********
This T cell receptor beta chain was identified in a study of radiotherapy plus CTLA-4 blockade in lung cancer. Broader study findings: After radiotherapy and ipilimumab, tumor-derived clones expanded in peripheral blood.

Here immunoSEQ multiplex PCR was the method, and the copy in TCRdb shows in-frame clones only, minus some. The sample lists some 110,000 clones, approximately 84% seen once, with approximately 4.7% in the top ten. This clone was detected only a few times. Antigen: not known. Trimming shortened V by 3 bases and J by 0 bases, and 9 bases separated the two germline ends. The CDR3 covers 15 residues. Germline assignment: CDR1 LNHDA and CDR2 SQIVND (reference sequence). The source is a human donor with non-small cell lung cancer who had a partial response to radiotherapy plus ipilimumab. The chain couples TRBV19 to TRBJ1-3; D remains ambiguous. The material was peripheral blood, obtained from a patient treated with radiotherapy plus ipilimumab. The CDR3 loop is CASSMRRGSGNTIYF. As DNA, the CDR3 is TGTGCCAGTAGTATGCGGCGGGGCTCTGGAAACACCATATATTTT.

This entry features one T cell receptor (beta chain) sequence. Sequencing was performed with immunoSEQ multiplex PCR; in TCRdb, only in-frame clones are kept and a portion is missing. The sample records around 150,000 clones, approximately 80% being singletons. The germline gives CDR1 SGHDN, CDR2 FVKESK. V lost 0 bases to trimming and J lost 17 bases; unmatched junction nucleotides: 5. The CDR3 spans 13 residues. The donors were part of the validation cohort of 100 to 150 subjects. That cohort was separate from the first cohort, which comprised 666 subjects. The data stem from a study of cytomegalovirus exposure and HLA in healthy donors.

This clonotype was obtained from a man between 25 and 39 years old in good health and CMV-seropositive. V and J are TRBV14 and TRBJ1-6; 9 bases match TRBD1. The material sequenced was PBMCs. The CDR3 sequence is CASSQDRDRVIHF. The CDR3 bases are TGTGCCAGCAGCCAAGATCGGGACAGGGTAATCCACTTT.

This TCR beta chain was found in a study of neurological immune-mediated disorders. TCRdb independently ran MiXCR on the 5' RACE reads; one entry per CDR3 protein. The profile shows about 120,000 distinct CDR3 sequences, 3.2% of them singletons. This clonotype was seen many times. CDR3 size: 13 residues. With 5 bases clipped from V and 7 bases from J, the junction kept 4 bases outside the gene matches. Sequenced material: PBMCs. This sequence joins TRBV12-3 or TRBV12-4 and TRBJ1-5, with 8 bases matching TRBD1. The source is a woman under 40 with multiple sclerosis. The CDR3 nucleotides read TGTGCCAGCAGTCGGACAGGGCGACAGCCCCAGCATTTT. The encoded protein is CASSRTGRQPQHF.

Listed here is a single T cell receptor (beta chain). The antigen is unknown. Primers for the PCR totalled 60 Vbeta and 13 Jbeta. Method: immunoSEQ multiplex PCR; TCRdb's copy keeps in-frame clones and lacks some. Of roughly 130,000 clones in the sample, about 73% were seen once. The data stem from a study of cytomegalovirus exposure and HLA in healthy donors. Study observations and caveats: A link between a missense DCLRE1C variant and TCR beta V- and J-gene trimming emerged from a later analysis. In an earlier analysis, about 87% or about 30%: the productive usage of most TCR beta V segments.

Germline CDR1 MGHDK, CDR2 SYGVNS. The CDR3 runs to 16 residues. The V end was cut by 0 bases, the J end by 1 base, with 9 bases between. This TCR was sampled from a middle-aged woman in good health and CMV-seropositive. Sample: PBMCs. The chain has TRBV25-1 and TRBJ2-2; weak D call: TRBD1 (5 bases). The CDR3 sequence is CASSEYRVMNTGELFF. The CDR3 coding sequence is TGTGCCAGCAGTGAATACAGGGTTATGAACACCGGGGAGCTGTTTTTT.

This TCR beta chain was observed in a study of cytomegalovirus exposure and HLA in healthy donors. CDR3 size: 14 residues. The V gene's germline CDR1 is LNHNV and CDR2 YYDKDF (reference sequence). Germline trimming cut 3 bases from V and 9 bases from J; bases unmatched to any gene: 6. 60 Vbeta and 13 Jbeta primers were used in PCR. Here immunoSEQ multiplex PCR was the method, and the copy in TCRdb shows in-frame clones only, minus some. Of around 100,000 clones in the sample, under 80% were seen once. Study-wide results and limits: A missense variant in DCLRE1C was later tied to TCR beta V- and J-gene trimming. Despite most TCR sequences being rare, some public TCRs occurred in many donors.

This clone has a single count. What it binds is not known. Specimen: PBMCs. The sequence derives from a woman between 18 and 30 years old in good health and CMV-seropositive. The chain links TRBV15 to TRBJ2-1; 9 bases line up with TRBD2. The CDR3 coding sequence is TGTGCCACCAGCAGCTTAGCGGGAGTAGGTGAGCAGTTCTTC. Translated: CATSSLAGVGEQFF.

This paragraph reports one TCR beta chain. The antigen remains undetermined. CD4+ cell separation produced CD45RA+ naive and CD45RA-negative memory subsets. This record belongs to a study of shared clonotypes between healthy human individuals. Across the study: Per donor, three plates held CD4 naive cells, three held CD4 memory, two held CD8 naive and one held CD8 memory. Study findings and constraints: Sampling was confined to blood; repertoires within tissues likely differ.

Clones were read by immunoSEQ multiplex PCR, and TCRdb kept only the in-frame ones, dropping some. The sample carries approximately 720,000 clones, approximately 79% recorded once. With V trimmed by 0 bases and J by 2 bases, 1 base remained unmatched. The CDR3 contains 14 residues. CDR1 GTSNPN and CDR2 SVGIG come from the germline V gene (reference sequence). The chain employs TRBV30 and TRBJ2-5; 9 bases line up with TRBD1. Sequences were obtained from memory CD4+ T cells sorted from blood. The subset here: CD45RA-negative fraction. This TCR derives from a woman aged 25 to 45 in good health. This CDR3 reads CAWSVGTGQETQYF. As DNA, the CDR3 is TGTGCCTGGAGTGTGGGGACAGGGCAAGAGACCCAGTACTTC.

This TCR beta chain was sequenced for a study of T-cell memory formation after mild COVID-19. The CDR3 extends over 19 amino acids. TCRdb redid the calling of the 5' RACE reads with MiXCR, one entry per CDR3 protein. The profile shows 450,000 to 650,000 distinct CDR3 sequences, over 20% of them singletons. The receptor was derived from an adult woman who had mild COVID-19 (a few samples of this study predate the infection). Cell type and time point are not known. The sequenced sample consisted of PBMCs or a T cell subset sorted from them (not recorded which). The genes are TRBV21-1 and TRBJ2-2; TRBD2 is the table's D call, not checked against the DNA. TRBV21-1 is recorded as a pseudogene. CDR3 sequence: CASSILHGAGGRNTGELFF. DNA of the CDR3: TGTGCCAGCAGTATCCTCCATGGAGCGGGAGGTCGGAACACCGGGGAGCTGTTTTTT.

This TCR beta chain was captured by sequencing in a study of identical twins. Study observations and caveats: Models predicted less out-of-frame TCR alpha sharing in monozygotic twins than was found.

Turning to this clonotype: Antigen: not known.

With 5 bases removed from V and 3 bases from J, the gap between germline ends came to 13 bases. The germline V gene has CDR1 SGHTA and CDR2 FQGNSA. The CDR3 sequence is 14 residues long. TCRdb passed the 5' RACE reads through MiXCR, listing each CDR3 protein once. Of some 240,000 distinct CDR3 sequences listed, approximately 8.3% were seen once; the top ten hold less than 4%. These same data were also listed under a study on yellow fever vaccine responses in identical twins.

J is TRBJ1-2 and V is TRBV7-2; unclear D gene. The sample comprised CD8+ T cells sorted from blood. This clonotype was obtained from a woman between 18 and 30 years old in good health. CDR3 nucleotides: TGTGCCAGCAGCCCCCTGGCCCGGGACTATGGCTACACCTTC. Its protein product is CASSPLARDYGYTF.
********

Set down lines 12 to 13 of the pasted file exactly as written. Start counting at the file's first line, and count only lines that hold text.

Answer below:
This TCR beta chain was sequenced for a study of T-cell memory formation after mild COVID-19. The CDR3 extends over 19 amino acids. TCRdb redid the calling of the 5' RACE reads with MiXCR, one entry per CDR3 protein. The profile shows 450,000 to 650,000 distinct CDR3 sequences, over 20% of them singletons. The receptor was derived from an adult woman who had mild COVID-19 (a few samples of this study predate the infection). Cell type and time point are not known. The sequenced sample consisted of PBMCs or a T cell subset sorted from them (not recorded which). The genes are TRBV21-1 and TRBJ2-2; TRBD2 is the table's D call, not checked against the DNA. TRBV21-1 is recorded as a pseudogene. CDR3 sequence: CASSILHGAGGRNTGELFF. DNA of the CDR3: TGTGCCAGCAGTATCCTCCATGGAGCGGGAGGTCGGAACACCGGGGAGCTGTTTTTT.

This TCR beta chain was captured by sequencing in a study of identical twins. Study observations and caveats: Models predicted less out-of-frame TCR alpha sharing in monozygotic twins than was found.